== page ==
What You Should Know About Rosacea
If you have facial redness that worsens with heat, alcohol intake, or emotional upset, you may be one of the 16 million Americans who suffer from the skin condition called rosacea. Your board-certified dermatologists and physician assistant at Genesis Dermatology in Jupiter, Florida, have many years of experience in treating rosacea and would like to explain more about the potential causes and treatments.
The telltale symptom of rosacea (pronounced “roe-ZAY-she-uh”) is an intermittent sudden flushing on the cheeks and nose but can include the ears, forehead, chin, neck, or/and the chest. Often times a series of bumps on the face that resembles acne are present as well. Other less common symptoms include stinging, itching, or a burning feeling on the skin. Patches of rough, dry skin and vision problems can occur as well.
Although rosacea can come and go, persistent symptoms can lead to other longer-lasting effects such as enlarged or broken blood vessels on the face, generalized facial redness, enlarged pores, and rarely a bulb-shaped nose due to skin thickening in this area. About half of the people who have rosacea also experience eye problems including dryness, redness, irritation, and swollen eyelids.
The problem with rosacea is that the exact cause is unknown. We do know that rosacea tends to run in families and light skin, blonde hair, and blue-eyed individuals are more likely to have the condition, though it can affect anyone. Typical onset is between the ages of 30 and 50. Women tend to be affected more often than men, but men are more likely to experience the nose enlargement in later years. Having a history of severe acne, smoking, and persistent sun exposure increases the likelihood of the disease.
Some theories as to the cause are genetics, prior sun damage, and an excess of bacteria (H. pylori). Another theory is an unexplained proliferation of the normally harmless microscopic mites (Demodex ffolliculorum) that live naturally on the skin. However since the cause of rosacea is unknown, there is no cure for this condition.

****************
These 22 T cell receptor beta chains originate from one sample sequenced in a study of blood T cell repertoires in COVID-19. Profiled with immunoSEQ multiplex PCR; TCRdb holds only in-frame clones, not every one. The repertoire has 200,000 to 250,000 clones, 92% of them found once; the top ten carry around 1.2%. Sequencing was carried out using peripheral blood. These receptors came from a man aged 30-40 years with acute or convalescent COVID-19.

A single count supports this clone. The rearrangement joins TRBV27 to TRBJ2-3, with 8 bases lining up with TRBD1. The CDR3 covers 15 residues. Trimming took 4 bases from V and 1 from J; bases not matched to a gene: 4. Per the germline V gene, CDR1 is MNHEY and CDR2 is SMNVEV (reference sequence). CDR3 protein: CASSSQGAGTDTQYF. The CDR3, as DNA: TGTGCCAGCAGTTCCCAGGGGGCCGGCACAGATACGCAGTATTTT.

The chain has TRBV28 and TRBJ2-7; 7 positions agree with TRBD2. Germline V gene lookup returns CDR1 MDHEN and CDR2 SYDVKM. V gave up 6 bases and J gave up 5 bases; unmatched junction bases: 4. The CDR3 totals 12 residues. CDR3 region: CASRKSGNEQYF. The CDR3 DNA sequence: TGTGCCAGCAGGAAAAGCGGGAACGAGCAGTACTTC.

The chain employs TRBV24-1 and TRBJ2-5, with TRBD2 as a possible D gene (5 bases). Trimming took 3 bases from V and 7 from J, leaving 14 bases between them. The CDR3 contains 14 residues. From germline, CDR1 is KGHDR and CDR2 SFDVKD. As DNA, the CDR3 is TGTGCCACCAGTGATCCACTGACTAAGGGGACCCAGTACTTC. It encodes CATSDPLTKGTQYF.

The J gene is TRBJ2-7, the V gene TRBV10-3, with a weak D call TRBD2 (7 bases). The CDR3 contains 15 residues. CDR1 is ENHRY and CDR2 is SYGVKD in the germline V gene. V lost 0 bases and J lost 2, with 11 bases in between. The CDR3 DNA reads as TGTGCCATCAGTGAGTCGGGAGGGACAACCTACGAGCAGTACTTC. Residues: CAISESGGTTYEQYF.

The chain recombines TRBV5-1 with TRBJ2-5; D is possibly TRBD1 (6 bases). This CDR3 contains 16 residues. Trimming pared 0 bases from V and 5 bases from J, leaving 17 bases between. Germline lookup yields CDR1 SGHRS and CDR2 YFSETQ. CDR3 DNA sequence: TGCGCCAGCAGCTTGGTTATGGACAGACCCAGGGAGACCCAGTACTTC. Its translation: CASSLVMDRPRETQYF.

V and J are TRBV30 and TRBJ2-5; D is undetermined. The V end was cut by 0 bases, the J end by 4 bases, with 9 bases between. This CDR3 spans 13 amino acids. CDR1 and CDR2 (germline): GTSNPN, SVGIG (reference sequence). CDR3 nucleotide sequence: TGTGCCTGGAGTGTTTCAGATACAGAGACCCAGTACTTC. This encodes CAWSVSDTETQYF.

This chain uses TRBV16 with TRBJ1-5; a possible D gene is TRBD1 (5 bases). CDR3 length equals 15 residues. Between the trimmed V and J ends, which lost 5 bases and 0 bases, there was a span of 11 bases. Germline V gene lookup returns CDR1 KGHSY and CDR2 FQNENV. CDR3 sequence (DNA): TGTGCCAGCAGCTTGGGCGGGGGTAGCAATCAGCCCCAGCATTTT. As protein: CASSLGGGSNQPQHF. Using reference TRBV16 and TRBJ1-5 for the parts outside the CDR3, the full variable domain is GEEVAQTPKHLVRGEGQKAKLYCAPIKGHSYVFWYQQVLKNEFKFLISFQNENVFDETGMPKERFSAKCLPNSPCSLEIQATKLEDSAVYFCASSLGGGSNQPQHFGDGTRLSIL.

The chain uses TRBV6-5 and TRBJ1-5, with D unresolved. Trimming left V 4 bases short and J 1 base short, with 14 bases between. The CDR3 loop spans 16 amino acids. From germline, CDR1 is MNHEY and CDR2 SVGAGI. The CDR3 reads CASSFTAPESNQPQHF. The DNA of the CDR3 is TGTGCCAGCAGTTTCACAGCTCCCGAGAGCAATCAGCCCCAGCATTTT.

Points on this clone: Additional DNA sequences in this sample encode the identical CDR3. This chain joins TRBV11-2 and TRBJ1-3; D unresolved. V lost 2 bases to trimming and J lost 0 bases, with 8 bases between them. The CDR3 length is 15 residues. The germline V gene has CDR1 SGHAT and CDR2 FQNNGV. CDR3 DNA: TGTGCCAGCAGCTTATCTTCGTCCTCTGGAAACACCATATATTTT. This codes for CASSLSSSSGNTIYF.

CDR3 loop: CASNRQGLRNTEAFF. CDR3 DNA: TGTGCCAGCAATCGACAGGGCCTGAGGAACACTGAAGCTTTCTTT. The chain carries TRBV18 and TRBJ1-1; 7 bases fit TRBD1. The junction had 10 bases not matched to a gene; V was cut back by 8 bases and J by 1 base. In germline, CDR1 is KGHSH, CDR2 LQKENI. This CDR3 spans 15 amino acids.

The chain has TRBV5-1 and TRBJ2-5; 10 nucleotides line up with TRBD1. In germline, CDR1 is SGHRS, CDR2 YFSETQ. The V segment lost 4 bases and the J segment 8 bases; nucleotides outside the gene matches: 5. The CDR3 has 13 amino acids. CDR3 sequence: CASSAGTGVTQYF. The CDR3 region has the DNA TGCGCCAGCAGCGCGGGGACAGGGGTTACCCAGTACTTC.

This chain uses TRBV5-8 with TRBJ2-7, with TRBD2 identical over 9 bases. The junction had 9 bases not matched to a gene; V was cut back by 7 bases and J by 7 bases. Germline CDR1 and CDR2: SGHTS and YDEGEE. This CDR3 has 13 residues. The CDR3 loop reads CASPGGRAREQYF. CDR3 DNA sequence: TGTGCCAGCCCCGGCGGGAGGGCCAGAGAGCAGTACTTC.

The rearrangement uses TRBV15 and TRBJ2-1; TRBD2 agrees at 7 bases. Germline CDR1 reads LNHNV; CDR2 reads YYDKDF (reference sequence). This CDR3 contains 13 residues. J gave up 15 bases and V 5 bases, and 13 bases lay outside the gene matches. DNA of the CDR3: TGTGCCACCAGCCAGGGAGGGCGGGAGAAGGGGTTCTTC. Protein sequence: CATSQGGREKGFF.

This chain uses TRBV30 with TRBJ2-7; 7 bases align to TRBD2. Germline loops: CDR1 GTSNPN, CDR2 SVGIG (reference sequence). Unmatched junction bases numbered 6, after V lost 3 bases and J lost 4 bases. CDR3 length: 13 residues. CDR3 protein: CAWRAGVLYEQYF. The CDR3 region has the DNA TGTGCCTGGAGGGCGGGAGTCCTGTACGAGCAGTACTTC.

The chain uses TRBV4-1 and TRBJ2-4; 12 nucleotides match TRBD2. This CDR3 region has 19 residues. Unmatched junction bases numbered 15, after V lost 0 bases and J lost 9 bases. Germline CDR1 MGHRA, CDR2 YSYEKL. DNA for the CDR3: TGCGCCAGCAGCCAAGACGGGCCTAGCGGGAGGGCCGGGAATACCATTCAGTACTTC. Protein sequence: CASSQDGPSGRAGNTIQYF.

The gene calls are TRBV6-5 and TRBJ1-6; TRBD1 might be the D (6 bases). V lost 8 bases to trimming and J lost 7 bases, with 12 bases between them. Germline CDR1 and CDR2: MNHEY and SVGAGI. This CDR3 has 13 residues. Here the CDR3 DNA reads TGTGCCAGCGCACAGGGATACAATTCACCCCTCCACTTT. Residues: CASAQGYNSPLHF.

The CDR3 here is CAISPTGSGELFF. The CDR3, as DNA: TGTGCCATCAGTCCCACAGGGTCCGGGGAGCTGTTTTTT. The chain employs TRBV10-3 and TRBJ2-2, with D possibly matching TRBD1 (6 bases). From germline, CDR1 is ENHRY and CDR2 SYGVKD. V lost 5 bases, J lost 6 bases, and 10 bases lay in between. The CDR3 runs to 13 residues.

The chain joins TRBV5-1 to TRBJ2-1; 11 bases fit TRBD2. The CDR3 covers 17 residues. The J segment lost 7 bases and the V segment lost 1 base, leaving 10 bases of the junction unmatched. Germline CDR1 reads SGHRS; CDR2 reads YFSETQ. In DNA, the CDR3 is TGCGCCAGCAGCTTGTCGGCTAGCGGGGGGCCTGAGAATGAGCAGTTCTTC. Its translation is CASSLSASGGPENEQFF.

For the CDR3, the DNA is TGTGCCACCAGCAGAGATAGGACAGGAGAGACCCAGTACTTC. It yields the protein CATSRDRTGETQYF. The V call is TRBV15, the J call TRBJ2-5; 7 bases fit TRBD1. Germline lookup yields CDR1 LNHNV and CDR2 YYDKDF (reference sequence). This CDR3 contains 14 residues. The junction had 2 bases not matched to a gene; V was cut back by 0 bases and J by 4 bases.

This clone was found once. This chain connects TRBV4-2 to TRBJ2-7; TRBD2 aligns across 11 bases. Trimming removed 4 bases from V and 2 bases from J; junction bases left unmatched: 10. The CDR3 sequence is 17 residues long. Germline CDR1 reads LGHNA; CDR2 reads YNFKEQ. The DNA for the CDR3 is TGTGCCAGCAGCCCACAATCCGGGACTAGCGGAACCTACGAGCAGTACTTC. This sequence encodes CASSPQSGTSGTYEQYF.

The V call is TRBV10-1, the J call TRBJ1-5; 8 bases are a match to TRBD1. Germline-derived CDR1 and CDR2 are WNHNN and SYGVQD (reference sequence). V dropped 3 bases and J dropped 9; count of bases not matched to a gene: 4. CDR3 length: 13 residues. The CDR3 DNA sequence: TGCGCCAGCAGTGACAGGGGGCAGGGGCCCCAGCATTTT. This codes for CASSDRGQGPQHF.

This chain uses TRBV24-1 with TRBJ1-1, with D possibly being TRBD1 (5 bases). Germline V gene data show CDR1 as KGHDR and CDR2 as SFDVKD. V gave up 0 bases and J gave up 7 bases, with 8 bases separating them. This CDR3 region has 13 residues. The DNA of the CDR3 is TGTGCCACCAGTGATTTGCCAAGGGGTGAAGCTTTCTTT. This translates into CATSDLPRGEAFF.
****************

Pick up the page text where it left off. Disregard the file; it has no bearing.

Many ways to minimize the symptoms associated with the condition have been discovered. These include topical creams such as metronidazole and ivermectin, an oral antibiotic such as doxycycline, and sulfa based cleansers that help control the skin bacteria and associated inflammation. Topical creams such as Brimonidine gel have shown effectiveness in reducing redness by constricting surface blood vessels. Various light devices and lasers have been developed to help control flushing and reduce enlarged blood vessels.
Prevention, as is the case with so many health issues, is the key to controlling rosacea. Eliminating triggers like extreme temperatures, hot/spicy food, alcohol intake, sauna use, extreme wind, and sun exposure can help. Some medications such as steroids or blood pressure medicine can also trigger the condition. Avoiding these known triggers can go a long way toward preventing flare-ups.
In addition, proper skin care has a significant impact as well. Use gentle cleansers and moisturizers that do not contain alcohol, witch hazel, alpha hydroxyl compounds, or any other ingredients that have been known to irritate sensitive skin. Wash and dry the skin gently. Most importantly ALWAYS wear a sunscreen with at least a 30 SPF daily and reapply often when in direct sun exposure.
If you think you may have rosacea, let us evaluate your symptoms and help plan an approach to minimize them.